Okay, I can understand that. So, why even include the "crippled" Synaptic in the default Mint installation? Leave it up to the user to decide whether or not to use Synaptic the way it's supposed to be used. Don't make the user have to jump through hoops to do this. If the user wants to install and use the real Synaptic and risk borking Linux Mint, that should be up to the user to decide.

No other distro that I'm aware of does what Mint does to Synaptic. The whole thing left a bad taste in my mouth back when I was running Mint. I actually liked the distro, for the most part. But as long as the Mint devs feel the need to protect users from themselves like this, I won't be going back. Thanks, but no thanks.

Monday, October 20, 2014

i was wrong

I was wrong in my earlier post. The systemd uproar continues: "Fork Debian" Project Aims to Put Pressure on Debian Community and Systemd Adoption


learning linux

I tend to want to remain quiet these days when folks talk about going from Windows to Linux. Long-time, experienced Windows users often struggle with Linux. They've spent years accumulating Windows knowledge, and it's difficult to accept that, in the same way, it will take a long time to really learn Linux. It takes time for things to sink in, and it takes time for the brain to stop thinking in Windows terms and to begin thinking in Linux terms.

One thing I did, I approached Linux with the thought that it would take at least four years to get to where I wanted to be. And that was indeed how it worked out. I kept looking at it as if it was a college program; after one year, I was barely moving on from freshman year to sophomore year, that sort of thing. After about four years, I had become pretty knowledgeable, but at that point I was only then ready for "graduate school," still not at "expert" level by any means.

Some will disagree, but my opinion is that a good approach is to find a computer that comes with Linux pre-installed, or to have someone install it for you, while keeping your Windows computer around for when you need it.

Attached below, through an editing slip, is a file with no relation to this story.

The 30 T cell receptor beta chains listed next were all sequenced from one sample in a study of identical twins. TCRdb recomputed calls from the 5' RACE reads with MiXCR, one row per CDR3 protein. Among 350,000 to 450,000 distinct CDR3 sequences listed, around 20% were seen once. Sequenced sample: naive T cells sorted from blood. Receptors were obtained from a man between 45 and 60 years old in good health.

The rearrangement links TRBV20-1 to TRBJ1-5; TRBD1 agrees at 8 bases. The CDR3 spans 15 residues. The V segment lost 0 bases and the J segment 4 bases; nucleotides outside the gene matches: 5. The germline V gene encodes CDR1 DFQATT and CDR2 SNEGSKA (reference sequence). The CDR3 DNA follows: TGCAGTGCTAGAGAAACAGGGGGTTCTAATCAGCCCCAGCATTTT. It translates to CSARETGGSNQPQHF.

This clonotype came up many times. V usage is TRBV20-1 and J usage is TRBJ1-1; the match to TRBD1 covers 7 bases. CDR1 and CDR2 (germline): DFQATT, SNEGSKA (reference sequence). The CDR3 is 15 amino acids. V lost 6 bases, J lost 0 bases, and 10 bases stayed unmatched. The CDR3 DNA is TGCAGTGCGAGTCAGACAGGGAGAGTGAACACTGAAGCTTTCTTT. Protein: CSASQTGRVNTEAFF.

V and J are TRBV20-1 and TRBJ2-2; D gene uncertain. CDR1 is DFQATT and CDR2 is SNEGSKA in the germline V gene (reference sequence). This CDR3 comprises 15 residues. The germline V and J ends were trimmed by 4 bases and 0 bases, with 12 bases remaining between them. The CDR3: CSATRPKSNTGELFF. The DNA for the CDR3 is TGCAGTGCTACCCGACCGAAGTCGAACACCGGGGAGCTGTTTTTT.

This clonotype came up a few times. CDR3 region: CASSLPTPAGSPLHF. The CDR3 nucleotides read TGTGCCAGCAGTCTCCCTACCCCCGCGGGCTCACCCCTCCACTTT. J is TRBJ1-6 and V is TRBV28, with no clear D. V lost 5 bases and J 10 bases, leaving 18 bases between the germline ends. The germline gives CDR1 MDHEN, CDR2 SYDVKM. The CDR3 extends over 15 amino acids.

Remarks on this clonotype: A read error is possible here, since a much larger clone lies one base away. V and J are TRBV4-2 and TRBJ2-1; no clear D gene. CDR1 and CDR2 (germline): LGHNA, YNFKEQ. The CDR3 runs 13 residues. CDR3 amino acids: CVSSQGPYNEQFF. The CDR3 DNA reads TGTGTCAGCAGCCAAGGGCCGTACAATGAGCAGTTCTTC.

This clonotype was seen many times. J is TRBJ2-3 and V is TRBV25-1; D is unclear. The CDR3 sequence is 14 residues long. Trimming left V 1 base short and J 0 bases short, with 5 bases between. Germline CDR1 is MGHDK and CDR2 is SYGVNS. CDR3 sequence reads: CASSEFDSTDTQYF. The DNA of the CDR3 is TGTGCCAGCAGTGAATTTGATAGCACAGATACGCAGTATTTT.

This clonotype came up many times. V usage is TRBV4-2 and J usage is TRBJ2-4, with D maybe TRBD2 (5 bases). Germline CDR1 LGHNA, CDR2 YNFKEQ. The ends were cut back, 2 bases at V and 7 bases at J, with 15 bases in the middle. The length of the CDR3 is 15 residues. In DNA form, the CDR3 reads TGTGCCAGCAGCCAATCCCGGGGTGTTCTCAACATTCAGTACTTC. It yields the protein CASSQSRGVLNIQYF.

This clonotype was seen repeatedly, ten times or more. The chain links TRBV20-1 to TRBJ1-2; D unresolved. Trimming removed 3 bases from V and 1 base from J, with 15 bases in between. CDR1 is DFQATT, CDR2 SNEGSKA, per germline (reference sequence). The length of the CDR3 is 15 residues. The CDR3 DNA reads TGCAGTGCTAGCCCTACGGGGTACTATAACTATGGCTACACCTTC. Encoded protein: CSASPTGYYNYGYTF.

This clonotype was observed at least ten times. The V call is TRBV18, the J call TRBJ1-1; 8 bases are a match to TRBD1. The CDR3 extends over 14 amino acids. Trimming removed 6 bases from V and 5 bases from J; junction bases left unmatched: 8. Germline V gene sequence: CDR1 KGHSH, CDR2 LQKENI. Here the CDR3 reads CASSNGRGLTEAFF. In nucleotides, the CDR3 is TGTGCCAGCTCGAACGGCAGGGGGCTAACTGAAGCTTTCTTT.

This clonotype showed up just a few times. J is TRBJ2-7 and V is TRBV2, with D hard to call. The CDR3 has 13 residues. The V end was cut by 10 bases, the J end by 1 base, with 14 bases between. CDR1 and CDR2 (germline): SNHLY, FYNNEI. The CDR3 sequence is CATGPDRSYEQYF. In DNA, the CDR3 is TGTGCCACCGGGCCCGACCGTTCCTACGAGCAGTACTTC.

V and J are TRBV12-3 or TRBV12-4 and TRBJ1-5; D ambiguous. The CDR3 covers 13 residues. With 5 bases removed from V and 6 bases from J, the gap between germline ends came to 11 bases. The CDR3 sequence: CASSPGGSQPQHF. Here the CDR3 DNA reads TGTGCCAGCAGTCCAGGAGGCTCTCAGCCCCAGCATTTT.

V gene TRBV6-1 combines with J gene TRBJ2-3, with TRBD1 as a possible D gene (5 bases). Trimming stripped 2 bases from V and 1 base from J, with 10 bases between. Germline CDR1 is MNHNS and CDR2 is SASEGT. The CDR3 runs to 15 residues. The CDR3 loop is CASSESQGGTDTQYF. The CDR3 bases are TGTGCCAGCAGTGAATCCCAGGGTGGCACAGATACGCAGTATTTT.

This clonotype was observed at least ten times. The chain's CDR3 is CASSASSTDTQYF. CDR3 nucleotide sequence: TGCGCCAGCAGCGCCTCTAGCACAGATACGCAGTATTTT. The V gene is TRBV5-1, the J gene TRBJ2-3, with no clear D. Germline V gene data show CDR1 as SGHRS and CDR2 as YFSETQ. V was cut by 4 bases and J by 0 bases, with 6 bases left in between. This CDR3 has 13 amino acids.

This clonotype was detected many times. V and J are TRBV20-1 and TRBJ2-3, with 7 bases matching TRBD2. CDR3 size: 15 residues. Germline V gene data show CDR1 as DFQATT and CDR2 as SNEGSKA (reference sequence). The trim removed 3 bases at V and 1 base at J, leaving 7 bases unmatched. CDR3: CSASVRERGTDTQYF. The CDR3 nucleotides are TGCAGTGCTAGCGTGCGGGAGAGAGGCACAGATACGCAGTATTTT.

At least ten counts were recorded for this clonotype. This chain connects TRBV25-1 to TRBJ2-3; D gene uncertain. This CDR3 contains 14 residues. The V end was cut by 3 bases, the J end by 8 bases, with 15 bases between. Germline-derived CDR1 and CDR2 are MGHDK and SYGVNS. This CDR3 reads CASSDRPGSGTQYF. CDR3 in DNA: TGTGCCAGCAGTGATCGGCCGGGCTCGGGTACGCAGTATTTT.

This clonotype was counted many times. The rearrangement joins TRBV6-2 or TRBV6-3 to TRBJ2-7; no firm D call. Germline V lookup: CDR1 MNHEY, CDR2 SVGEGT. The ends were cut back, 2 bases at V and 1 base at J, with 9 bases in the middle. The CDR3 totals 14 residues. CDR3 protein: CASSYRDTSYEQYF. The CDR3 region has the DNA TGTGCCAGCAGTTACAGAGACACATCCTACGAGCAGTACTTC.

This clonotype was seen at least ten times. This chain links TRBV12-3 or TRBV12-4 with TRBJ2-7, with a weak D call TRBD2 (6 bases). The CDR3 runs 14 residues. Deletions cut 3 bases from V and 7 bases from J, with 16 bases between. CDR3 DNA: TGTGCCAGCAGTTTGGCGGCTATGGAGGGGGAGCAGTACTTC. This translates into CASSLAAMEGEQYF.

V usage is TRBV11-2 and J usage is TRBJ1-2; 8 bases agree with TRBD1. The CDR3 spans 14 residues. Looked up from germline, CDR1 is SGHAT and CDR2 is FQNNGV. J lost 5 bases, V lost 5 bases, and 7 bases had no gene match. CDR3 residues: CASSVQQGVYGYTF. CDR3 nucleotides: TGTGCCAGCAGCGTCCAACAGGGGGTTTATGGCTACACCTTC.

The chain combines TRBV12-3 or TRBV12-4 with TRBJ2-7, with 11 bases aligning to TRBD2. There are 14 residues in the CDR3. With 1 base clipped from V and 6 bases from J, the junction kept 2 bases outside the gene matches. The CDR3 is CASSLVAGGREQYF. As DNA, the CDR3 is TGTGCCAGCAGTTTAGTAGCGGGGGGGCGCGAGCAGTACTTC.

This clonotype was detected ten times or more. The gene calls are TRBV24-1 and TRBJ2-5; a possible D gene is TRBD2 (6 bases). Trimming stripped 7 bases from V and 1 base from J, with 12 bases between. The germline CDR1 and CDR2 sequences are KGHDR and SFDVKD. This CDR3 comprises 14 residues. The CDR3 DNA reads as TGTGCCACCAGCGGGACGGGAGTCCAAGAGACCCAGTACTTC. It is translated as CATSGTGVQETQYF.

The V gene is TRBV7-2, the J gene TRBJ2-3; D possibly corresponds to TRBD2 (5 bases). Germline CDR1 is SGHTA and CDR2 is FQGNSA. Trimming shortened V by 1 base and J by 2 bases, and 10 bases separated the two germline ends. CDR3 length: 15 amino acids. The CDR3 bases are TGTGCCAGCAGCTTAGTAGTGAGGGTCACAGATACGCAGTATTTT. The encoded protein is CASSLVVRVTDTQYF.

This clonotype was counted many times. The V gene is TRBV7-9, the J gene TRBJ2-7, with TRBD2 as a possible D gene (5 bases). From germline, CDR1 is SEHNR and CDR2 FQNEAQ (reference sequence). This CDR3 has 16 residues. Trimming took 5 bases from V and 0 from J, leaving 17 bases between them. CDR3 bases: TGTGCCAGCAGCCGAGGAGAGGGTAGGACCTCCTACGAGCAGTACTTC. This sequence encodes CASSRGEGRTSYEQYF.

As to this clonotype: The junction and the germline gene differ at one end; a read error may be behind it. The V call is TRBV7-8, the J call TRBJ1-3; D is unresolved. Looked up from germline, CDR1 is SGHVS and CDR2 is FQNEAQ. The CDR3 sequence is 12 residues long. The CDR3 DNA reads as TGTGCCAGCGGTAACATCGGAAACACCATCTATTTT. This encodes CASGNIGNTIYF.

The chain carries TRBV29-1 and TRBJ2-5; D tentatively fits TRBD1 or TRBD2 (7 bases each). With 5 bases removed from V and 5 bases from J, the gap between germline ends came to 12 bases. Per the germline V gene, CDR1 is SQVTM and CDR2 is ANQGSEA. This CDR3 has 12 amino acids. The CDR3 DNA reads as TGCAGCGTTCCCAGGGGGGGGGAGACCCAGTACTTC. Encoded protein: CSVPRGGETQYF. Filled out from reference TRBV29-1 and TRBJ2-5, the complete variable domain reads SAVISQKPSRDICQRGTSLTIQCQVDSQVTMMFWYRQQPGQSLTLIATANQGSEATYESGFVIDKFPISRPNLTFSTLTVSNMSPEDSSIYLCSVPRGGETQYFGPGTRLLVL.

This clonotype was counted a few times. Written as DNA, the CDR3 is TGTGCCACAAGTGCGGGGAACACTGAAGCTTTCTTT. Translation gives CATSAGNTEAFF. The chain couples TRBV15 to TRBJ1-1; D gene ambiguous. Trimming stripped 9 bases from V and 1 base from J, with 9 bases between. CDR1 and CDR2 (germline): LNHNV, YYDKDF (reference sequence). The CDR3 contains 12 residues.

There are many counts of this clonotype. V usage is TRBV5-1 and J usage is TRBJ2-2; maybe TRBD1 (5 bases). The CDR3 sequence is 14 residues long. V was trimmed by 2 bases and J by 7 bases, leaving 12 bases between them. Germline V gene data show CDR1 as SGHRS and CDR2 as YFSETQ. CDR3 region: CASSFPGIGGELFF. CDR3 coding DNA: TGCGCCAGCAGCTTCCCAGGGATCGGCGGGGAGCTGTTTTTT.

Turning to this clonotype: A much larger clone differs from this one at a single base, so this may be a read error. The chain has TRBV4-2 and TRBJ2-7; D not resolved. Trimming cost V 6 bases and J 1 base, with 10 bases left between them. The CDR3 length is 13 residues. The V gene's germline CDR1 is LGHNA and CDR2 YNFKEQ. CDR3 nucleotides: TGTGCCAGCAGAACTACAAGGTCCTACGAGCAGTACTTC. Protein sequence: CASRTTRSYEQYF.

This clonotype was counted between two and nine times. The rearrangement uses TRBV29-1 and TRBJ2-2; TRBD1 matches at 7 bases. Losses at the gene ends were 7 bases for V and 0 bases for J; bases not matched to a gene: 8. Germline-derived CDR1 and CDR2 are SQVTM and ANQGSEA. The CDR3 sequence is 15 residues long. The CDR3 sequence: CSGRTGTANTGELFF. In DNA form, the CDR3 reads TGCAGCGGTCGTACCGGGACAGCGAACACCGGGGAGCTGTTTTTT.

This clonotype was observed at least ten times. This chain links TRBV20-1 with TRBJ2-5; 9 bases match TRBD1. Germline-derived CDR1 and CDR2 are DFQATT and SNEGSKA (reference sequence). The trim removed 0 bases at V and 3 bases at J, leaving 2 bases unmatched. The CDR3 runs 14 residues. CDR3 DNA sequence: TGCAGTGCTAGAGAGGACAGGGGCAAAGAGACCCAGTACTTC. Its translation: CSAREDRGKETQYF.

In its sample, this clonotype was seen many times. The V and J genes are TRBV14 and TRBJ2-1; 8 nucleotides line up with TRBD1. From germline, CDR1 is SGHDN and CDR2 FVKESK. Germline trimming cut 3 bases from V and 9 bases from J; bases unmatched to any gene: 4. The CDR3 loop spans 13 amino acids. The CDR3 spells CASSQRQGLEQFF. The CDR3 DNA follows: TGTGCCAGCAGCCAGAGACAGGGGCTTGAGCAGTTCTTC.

Another approach is to focus on live Linux sessions, especially if you can run Linux live with persistence. Again, keeping Windows around, untouched, while you learn.

And, lots of reading. Read the documentation that comes with Linux, read the documentation at the distro's website, read what's being written at the forums, read everything you can find. There are no shortcuts.

Not everyone is willing to do something like this. Especially folks who have been using Windows for a long time. You can do it, but you have to accept that there will be struggles, that you have to start at the beginning, with the fundamentals, and work your way up. You don't just switch over to Linux and have your Windows knowledge apply to the Linux world. It just doesn't work that way; completely different operating system.

Thursday, September 25, 2014

gnome shell favorites

Nautilus being named "Files" bugs me. Here's how it looks when my cursor hovers over Nautilus' icon on the Dash, in the GNOME Shell Overview (shots taken from Debian Wheezy):

Here, I've got Nautilus running, but "Files" is the name that appears on the top panel:

And if I search for Nautilus in the Overview, the "Files" icon is shown:

With dconf-editor, you can open ​ and look at the "favorite-apps" key. That key lists the .desktop files for the GNOME Shell "Favorites" that you see on the Dash in Overview mode.

The .desktop files are in the /usr/share/applications directory. Nautilus and PCManFM show the names of these files according to the value for "Name=" within each file (SpaceFM shows the actual file names, though). The names of the applications as seen in the Dash Overview, as well as on the Dash bar itself, are also taken from that line in each corresponding .desktop file.

So... Here, Nautilus was called "Files."

In /user/share/applications/nautilus.desktop, I changed Name=Files to Name=Nautilus.

I used the keystroke Alt+F2 to bring up the "Run" dialogue, typed r, pressed Enter. That reloaded the desktop, and now Nautilus is Nautilus. :)